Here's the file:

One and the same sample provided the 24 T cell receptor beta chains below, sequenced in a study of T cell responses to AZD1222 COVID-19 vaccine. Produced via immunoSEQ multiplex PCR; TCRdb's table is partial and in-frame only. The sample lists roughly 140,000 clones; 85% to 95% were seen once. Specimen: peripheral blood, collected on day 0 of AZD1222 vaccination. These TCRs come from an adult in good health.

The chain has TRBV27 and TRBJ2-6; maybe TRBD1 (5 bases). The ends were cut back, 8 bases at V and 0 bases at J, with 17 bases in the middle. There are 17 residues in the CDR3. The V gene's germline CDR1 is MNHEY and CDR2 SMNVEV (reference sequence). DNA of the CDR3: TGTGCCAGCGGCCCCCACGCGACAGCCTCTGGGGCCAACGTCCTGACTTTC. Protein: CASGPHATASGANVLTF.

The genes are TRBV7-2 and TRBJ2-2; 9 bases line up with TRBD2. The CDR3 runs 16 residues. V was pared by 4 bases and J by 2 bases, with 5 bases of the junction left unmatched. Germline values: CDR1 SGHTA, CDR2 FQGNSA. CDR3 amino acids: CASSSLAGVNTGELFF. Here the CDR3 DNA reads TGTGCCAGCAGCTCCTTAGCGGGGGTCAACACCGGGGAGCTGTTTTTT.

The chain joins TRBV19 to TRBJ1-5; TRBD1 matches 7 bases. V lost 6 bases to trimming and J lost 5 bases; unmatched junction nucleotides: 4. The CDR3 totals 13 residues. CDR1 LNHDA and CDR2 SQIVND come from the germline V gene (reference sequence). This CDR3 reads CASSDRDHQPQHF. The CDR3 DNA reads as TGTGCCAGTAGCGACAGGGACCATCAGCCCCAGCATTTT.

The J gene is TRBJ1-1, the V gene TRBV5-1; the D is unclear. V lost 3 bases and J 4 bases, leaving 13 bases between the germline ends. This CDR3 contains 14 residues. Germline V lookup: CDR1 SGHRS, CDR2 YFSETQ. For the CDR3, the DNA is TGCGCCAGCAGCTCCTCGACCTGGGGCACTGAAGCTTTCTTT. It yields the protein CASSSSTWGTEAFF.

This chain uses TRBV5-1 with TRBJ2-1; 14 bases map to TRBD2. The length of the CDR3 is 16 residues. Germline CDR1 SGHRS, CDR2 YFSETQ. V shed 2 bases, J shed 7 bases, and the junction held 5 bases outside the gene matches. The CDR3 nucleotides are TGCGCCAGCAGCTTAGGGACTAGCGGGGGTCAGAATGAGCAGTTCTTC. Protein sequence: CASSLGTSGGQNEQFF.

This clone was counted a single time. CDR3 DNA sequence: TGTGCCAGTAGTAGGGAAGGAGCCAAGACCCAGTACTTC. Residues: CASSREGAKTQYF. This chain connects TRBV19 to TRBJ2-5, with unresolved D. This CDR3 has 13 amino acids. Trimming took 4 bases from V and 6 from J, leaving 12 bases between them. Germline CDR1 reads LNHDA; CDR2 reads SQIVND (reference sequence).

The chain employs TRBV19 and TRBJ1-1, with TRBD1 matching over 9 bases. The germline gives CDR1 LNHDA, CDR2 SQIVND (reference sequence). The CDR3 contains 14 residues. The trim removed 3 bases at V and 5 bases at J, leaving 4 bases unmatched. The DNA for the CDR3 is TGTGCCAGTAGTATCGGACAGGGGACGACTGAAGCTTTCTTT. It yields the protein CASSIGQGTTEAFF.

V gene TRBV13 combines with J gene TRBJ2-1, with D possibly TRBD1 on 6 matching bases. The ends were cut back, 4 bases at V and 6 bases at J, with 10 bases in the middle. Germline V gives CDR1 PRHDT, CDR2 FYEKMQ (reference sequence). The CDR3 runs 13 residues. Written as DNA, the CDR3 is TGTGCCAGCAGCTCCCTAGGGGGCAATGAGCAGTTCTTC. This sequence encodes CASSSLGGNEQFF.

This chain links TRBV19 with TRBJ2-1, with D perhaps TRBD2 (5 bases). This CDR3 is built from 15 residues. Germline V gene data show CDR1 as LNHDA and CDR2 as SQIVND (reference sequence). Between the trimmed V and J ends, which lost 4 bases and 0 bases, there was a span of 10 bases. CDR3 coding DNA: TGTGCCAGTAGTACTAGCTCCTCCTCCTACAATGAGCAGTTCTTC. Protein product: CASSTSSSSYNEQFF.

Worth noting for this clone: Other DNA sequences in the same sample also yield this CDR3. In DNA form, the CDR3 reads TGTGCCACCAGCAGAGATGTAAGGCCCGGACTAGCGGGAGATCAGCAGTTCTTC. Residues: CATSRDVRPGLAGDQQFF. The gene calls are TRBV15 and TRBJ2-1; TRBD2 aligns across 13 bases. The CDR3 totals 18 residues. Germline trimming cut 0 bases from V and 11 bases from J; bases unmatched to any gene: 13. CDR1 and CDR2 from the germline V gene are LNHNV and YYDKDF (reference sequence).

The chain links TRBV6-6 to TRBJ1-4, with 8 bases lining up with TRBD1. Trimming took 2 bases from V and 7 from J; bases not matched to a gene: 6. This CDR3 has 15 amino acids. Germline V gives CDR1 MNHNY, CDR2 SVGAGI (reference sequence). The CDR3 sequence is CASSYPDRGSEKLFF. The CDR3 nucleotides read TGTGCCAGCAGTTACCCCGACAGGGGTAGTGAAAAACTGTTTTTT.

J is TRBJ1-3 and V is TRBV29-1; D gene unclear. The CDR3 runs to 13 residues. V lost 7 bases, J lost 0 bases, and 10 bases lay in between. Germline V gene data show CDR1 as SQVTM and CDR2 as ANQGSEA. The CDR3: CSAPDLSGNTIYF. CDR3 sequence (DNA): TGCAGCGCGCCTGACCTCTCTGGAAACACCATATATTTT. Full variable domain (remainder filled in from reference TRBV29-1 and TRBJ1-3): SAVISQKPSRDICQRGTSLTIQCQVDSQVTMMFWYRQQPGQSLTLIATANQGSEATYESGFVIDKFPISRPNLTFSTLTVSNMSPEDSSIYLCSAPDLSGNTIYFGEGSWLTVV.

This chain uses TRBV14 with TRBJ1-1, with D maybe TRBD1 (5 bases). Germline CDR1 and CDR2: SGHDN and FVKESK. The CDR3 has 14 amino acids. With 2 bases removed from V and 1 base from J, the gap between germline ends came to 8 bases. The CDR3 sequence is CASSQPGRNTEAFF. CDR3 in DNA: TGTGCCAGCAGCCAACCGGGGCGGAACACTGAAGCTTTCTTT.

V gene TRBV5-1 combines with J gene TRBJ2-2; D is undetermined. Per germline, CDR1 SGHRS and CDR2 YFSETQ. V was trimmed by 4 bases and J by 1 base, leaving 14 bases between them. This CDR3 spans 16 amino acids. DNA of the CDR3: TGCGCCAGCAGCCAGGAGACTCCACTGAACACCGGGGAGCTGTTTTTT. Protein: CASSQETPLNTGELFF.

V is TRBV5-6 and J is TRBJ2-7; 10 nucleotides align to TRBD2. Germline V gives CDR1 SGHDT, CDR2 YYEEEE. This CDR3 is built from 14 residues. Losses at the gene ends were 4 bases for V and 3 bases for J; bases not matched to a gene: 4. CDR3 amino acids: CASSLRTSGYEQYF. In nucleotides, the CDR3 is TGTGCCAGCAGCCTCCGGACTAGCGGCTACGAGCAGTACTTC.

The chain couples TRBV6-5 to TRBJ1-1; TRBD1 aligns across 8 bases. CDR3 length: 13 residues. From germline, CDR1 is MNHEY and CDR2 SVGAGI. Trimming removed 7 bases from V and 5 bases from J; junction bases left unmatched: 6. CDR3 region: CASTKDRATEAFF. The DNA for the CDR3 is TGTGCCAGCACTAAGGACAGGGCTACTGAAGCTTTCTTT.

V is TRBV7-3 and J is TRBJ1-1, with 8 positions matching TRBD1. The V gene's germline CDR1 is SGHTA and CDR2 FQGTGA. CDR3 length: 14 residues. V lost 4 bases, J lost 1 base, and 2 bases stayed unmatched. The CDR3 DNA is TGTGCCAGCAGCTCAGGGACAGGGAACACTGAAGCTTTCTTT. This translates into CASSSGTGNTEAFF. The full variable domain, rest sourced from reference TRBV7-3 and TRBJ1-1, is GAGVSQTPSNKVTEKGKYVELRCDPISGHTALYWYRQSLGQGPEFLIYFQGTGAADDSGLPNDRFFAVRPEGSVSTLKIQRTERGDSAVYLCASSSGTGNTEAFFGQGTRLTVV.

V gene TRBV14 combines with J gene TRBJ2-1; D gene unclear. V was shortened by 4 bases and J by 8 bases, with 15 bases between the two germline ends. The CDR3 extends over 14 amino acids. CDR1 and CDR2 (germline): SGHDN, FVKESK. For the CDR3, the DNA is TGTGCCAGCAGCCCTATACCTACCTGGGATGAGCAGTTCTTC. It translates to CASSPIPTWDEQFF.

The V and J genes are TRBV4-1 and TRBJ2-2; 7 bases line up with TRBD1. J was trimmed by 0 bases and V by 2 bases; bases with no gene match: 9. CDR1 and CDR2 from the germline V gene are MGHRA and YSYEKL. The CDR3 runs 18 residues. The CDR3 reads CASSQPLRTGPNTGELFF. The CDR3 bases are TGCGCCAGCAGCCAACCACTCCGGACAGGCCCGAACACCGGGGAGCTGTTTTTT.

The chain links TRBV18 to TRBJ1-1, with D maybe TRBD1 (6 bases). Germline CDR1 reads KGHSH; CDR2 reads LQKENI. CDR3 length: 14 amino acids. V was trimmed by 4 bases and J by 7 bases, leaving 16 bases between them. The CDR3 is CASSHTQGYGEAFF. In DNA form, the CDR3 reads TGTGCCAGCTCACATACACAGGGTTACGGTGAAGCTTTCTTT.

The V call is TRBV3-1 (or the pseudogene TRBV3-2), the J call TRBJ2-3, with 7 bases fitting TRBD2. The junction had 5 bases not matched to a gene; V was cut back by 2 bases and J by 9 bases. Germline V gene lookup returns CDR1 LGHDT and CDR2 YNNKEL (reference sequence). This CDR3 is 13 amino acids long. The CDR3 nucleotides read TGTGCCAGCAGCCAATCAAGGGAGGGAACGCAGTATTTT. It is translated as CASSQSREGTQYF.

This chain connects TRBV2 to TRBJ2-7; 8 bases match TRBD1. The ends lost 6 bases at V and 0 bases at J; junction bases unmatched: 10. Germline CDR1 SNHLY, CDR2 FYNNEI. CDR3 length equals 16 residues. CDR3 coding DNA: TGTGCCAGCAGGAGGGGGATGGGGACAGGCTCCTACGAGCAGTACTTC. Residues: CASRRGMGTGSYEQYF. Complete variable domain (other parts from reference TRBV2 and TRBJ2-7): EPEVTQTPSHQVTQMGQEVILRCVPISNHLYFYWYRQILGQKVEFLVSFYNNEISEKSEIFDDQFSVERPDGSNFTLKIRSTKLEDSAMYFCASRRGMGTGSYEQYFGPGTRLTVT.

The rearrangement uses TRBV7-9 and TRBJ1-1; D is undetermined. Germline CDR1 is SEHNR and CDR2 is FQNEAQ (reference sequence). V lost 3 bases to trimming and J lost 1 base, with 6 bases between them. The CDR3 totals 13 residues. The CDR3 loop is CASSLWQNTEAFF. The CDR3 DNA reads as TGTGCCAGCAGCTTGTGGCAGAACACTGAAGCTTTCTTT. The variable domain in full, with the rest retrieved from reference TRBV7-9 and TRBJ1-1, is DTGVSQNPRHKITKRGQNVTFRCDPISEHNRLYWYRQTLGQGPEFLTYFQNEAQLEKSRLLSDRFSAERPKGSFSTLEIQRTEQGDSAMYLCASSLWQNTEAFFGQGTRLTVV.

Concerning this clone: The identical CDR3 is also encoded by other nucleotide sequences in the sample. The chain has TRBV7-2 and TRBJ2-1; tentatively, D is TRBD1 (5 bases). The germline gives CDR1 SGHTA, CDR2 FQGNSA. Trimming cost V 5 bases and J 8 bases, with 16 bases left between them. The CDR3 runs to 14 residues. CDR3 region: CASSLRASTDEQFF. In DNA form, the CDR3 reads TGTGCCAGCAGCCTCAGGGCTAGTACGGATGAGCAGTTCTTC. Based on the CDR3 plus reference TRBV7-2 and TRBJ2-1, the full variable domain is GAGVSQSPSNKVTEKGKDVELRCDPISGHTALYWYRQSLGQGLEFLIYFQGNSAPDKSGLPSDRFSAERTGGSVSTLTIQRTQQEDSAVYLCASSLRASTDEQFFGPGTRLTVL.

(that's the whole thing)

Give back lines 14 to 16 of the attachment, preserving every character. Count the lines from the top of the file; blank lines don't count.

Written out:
This chain uses TRBV14 with TRBJ1-1, with D maybe TRBD1 (5 bases). Germline CDR1 and CDR2: SGHDN and FVKESK. The CDR3 has 14 amino acids. With 2 bases removed from V and 1 base from J, the gap between germline ends came to 8 bases. The CDR3 sequence is CASSQPGRNTEAFF. CDR3 in DNA: TGTGCCAGCAGCCAACCGGGGCGGAACACTGAAGCTTTCTTT.

V gene TRBV5-1 combines with J gene TRBJ2-2; D is undetermined. Per germline, CDR1 SGHRS and CDR2 YFSETQ. V was trimmed by 4 bases and J by 1 base, leaving 14 bases between them. This CDR3 spans 16 amino acids. DNA of the CDR3: TGCGCCAGCAGCCAGGAGACTCCACTGAACACCGGGGAGCTGTTTTTT. Protein: CASSQETPLNTGELFF.

V is TRBV5-6 and J is TRBJ2-7; 10 nucleotides align to TRBD2. Germline V gives CDR1 SGHDT, CDR2 YYEEEE. This CDR3 is built from 14 residues. Losses at the gene ends were 4 bases for V and 3 bases for J; bases not matched to a gene: 4. CDR3 amino acids: CASSLRTSGYEQYF. In nucleotides, the CDR3 is TGTGCCAGCAGCCTCCGGACTAGCGGCTACGAGCAGTACTTC.